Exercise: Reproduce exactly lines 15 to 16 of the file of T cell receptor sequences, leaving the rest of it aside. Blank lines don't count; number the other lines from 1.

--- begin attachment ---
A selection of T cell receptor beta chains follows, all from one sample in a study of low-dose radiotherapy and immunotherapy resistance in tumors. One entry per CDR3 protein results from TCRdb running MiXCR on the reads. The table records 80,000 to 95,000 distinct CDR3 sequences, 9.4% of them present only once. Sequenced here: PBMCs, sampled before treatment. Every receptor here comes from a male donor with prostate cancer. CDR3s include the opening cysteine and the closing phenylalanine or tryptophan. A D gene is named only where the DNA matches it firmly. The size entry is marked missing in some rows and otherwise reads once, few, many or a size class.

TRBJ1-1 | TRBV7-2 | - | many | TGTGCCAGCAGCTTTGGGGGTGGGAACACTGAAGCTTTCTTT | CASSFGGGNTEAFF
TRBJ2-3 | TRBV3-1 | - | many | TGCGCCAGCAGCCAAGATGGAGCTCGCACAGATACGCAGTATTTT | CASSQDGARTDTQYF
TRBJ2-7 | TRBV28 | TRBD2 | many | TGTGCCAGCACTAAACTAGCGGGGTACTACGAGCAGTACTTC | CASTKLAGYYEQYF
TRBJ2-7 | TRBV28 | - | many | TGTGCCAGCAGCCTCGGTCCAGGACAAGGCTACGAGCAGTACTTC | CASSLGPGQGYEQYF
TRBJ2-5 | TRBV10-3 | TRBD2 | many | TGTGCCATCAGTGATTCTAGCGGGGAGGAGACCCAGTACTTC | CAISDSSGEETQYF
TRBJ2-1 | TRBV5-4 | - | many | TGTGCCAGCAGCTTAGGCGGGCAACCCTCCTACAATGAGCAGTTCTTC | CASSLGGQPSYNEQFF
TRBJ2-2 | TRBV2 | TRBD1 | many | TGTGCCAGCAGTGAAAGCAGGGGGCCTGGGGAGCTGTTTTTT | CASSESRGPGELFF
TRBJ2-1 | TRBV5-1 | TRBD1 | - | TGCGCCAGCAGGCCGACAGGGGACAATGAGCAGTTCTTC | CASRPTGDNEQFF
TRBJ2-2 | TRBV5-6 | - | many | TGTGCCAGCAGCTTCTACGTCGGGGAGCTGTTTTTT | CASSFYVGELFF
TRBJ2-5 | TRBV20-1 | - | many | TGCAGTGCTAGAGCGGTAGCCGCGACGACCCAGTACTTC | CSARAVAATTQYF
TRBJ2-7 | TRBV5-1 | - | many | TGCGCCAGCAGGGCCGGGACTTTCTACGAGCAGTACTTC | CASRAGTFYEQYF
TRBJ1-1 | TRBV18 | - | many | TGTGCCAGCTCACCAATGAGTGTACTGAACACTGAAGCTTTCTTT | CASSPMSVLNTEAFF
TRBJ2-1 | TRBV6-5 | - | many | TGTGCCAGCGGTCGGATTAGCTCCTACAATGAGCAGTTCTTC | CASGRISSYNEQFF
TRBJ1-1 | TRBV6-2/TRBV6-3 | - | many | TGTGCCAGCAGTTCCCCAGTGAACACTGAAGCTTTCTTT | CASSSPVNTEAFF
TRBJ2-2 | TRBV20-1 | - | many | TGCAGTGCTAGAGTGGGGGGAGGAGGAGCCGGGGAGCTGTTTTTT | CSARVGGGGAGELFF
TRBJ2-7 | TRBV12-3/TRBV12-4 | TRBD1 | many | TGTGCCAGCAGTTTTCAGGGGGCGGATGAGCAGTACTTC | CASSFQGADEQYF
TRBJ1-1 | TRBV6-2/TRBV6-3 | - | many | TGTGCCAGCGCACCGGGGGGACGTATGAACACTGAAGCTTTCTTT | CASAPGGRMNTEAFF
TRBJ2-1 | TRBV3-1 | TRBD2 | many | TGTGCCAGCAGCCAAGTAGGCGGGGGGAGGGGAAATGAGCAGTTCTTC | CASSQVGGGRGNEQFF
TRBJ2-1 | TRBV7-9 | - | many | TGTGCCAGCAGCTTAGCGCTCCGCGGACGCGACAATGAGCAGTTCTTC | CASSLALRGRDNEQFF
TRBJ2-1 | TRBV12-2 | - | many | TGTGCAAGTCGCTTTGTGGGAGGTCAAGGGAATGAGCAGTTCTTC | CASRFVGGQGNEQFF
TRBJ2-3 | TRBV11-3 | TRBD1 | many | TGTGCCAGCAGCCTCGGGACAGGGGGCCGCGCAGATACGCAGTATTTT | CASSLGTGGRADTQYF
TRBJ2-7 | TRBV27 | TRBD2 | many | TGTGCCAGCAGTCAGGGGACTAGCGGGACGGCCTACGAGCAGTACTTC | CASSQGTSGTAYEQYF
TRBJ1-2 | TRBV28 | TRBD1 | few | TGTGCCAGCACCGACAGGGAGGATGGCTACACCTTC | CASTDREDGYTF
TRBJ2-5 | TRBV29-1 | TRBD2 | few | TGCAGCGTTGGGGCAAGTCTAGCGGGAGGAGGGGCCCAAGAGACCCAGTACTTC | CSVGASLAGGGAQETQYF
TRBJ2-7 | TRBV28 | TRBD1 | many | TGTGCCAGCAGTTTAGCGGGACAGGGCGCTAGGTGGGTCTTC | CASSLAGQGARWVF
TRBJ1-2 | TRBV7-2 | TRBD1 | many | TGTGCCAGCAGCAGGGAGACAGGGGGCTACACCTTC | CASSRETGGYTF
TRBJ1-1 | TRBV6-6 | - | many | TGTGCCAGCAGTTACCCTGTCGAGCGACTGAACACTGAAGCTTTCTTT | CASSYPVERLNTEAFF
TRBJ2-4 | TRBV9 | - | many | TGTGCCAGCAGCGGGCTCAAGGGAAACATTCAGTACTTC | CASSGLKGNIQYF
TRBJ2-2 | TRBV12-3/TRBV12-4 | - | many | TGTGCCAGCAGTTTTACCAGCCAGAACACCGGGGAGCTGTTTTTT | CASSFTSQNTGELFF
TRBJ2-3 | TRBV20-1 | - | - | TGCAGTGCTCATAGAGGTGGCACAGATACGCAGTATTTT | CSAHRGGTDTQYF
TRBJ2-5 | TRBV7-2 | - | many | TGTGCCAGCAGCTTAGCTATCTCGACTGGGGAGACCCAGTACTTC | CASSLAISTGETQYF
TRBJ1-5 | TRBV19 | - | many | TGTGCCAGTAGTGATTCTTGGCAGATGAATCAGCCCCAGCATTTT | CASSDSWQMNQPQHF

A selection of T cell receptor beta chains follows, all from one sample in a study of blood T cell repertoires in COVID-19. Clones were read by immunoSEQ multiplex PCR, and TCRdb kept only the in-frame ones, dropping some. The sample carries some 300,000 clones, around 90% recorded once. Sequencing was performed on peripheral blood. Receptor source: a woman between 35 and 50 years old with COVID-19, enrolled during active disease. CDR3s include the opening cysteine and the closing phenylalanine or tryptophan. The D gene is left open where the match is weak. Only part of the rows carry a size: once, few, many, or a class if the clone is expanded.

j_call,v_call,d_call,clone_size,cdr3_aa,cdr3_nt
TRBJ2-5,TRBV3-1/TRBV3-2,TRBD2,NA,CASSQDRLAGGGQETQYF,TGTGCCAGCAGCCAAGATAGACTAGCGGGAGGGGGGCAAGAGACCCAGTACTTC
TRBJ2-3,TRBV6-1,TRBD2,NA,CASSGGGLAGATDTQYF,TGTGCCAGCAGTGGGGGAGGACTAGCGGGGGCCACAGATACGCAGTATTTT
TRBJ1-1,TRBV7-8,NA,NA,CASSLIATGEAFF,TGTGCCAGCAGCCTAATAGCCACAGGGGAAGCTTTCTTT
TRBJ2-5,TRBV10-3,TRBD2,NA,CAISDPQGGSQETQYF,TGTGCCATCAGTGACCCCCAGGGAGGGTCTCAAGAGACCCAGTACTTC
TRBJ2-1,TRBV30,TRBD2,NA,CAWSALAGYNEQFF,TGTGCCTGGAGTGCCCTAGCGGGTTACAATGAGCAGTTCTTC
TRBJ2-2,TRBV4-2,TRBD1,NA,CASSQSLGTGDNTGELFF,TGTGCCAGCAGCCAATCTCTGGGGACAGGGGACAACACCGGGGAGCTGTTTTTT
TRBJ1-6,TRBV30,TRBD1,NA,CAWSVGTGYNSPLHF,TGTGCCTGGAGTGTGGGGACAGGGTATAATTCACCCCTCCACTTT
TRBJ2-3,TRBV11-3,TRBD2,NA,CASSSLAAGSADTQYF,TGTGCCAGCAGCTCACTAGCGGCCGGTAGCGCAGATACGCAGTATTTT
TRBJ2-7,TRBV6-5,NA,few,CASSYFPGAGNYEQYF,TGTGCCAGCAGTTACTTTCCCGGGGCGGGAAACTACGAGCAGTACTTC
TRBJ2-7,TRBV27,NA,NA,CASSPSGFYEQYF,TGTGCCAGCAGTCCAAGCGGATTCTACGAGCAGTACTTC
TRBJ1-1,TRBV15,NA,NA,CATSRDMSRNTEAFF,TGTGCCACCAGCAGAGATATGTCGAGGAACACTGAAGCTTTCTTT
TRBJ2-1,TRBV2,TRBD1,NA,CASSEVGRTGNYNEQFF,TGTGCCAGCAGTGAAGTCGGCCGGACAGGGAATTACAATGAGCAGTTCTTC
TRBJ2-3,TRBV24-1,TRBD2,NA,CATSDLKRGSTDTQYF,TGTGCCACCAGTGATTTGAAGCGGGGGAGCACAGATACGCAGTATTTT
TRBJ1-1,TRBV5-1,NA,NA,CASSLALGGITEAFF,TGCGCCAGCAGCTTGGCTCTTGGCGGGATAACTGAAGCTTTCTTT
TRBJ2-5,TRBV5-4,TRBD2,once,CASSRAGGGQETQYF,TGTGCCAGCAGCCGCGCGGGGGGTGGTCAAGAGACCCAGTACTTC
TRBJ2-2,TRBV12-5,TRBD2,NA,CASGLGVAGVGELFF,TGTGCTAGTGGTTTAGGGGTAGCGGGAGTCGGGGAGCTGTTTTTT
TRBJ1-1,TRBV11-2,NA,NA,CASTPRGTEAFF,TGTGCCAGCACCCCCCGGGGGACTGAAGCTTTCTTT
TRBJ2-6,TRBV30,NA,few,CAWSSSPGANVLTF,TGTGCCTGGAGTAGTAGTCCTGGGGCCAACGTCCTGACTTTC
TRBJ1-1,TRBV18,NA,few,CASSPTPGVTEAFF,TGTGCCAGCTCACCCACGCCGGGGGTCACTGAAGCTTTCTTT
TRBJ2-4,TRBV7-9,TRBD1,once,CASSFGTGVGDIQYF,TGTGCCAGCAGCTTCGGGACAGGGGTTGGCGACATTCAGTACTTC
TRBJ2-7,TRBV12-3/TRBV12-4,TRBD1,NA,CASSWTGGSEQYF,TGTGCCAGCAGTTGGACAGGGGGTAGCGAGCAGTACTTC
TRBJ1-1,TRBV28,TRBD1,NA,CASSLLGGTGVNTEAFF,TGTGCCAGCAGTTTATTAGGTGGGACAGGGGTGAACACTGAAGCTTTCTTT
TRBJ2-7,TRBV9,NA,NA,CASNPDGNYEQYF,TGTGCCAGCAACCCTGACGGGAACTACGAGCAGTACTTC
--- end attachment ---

TRBJ1-1 | TRBV6-2/TRBV6-3 | - | many | TGTGCCAGCAGTTCCCCAGTGAACACTGAAGCTTTCTTT | CASSSPVNTEAFF
TRBJ2-2 | TRBV20-1 | - | many | TGCAGTGCTAGAGTGGGGGGAGGAGGAGCCGGGGAGCTGTTTTTT | CSARVGGGGAGELFF